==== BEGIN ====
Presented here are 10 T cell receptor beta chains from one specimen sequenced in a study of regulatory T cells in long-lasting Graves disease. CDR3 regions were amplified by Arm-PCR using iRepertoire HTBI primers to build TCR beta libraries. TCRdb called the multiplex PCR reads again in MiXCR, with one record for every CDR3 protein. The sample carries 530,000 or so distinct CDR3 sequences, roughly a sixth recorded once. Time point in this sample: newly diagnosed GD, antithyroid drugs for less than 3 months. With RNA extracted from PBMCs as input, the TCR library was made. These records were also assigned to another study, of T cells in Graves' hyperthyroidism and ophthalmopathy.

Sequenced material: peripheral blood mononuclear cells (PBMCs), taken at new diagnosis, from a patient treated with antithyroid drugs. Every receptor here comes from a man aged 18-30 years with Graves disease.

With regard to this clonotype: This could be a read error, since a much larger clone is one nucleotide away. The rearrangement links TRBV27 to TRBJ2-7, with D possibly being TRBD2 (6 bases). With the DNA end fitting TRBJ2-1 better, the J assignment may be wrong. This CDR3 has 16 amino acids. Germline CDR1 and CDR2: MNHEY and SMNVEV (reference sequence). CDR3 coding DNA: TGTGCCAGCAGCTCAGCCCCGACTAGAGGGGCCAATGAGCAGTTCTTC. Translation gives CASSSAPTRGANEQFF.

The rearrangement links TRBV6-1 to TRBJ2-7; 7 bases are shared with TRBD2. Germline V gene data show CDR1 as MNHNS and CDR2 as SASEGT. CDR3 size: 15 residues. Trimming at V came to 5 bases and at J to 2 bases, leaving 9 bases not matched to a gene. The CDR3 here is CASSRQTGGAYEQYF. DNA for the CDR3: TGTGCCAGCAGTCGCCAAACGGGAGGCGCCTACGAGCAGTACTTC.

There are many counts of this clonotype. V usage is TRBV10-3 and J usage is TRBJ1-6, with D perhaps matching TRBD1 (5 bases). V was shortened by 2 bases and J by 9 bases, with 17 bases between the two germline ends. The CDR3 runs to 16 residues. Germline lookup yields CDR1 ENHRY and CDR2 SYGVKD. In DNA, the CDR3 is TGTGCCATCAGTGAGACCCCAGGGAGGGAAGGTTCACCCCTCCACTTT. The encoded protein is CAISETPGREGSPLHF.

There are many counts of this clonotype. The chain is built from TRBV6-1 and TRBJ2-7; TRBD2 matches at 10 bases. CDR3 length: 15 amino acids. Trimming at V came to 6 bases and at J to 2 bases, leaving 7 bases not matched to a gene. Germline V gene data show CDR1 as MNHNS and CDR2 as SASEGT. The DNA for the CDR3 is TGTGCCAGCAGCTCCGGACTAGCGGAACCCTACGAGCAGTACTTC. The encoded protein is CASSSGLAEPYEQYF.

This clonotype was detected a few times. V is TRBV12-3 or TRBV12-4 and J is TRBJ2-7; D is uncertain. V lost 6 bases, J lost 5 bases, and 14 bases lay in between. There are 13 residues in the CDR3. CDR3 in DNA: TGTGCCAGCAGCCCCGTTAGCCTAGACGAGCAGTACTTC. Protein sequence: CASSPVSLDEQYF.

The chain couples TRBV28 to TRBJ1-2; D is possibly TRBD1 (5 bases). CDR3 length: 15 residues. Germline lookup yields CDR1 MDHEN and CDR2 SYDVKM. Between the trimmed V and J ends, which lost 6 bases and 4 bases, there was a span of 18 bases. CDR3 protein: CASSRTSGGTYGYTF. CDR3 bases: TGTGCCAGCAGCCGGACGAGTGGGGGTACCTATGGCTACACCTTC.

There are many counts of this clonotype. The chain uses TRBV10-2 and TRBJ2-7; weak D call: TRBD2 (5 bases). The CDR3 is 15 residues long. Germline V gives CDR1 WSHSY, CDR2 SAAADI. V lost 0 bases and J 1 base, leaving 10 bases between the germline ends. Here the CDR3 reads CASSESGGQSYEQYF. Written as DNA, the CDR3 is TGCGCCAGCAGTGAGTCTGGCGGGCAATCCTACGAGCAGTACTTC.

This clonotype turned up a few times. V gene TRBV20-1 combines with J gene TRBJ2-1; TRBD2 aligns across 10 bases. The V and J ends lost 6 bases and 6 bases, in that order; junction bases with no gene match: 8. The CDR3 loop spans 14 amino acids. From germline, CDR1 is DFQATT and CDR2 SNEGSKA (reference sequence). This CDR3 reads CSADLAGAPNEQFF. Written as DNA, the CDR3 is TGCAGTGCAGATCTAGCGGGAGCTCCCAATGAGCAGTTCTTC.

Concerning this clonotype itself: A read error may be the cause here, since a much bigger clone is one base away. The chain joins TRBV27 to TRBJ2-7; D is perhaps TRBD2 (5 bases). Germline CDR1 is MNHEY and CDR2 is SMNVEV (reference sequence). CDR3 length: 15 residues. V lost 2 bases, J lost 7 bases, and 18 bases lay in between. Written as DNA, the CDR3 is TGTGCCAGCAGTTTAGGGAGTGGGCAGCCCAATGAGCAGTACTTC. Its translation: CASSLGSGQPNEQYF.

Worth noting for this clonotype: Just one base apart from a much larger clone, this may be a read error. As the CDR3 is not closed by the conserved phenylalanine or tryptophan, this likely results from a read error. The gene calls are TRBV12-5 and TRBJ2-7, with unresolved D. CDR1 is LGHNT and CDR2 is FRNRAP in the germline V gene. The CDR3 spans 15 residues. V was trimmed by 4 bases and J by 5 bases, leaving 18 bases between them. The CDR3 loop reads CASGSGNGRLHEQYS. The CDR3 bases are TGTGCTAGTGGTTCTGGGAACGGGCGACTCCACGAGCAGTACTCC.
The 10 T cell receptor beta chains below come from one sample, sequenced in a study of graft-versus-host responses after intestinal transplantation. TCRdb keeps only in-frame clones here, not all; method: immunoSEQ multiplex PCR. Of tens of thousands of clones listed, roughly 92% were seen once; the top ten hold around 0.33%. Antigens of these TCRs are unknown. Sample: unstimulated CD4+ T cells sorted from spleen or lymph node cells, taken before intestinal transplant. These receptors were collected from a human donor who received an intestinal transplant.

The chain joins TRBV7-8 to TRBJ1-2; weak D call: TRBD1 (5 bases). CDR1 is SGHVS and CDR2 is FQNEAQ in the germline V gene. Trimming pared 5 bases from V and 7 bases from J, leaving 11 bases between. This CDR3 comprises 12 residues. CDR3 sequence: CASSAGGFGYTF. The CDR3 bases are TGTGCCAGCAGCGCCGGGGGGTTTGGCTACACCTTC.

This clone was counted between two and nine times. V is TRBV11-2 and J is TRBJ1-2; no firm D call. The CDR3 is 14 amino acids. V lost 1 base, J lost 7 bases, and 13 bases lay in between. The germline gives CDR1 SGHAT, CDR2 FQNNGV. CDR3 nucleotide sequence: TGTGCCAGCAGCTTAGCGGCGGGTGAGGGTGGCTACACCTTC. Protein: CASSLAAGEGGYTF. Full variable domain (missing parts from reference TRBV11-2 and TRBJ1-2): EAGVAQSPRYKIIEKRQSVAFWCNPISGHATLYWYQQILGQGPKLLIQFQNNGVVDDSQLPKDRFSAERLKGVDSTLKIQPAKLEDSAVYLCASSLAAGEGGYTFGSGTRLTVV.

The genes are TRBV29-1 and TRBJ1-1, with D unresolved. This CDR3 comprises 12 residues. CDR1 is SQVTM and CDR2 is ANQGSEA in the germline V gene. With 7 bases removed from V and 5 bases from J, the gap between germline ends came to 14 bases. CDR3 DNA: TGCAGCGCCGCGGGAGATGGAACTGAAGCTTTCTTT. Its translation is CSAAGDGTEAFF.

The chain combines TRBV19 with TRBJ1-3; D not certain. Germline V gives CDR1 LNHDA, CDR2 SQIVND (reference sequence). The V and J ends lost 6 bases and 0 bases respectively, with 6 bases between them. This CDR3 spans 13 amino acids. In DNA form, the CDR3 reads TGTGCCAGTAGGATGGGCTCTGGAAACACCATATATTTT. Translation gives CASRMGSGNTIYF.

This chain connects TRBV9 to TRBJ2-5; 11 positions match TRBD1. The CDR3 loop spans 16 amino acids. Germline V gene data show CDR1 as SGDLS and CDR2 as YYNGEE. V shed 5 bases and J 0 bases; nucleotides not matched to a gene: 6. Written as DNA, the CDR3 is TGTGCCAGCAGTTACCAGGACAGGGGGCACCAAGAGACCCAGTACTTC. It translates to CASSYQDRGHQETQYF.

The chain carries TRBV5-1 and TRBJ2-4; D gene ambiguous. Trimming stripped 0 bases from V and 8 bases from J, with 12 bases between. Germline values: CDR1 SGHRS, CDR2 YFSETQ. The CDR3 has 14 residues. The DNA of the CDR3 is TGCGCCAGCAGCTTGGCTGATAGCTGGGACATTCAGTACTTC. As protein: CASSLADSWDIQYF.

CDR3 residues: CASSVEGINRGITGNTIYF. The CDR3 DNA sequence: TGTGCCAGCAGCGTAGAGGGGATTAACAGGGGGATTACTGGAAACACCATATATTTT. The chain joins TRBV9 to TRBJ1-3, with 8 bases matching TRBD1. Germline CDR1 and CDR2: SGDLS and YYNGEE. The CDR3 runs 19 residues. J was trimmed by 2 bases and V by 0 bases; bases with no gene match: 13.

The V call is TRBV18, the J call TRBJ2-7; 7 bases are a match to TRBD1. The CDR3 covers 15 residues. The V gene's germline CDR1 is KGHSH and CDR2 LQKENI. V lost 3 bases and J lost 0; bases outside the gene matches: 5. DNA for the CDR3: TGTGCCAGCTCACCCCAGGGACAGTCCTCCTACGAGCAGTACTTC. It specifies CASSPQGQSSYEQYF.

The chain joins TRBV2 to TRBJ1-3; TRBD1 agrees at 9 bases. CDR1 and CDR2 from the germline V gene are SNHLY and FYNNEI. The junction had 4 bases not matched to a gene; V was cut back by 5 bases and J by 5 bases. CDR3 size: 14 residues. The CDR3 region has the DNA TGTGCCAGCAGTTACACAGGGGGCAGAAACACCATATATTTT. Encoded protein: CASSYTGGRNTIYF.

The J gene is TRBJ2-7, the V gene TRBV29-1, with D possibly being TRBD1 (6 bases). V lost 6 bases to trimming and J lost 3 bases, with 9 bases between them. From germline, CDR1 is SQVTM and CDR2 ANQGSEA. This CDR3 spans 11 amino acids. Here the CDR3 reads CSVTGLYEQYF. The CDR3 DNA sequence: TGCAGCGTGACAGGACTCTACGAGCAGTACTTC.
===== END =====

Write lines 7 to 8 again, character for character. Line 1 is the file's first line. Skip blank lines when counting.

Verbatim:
This clonotype was detected a few times. V is TRBV12-3 or TRBV12-4 and J is TRBJ2-7; D is uncertain. V lost 6 bases, J lost 5 bases, and 14 bases lay in between. There are 13 residues in the CDR3. CDR3 in DNA: TGTGCCAGCAGCCCCGTTAGCCTAGACGAGCAGTACTTC. Protein sequence: CASSPVSLDEQYF.

The chain couples TRBV28 to TRBJ1-2; D is possibly TRBD1 (5 bases). CDR3 length: 15 residues. Germline lookup yields CDR1 MDHEN and CDR2 SYDVKM. Between the trimmed V and J ends, which lost 6 bases and 4 bases, there was a span of 18 bases. CDR3 protein: CASSRTSGGTYGYTF. CDR3 bases: TGTGCCAGCAGCCGGACGAGTGGGGGTACCTATGGCTACACCTTC.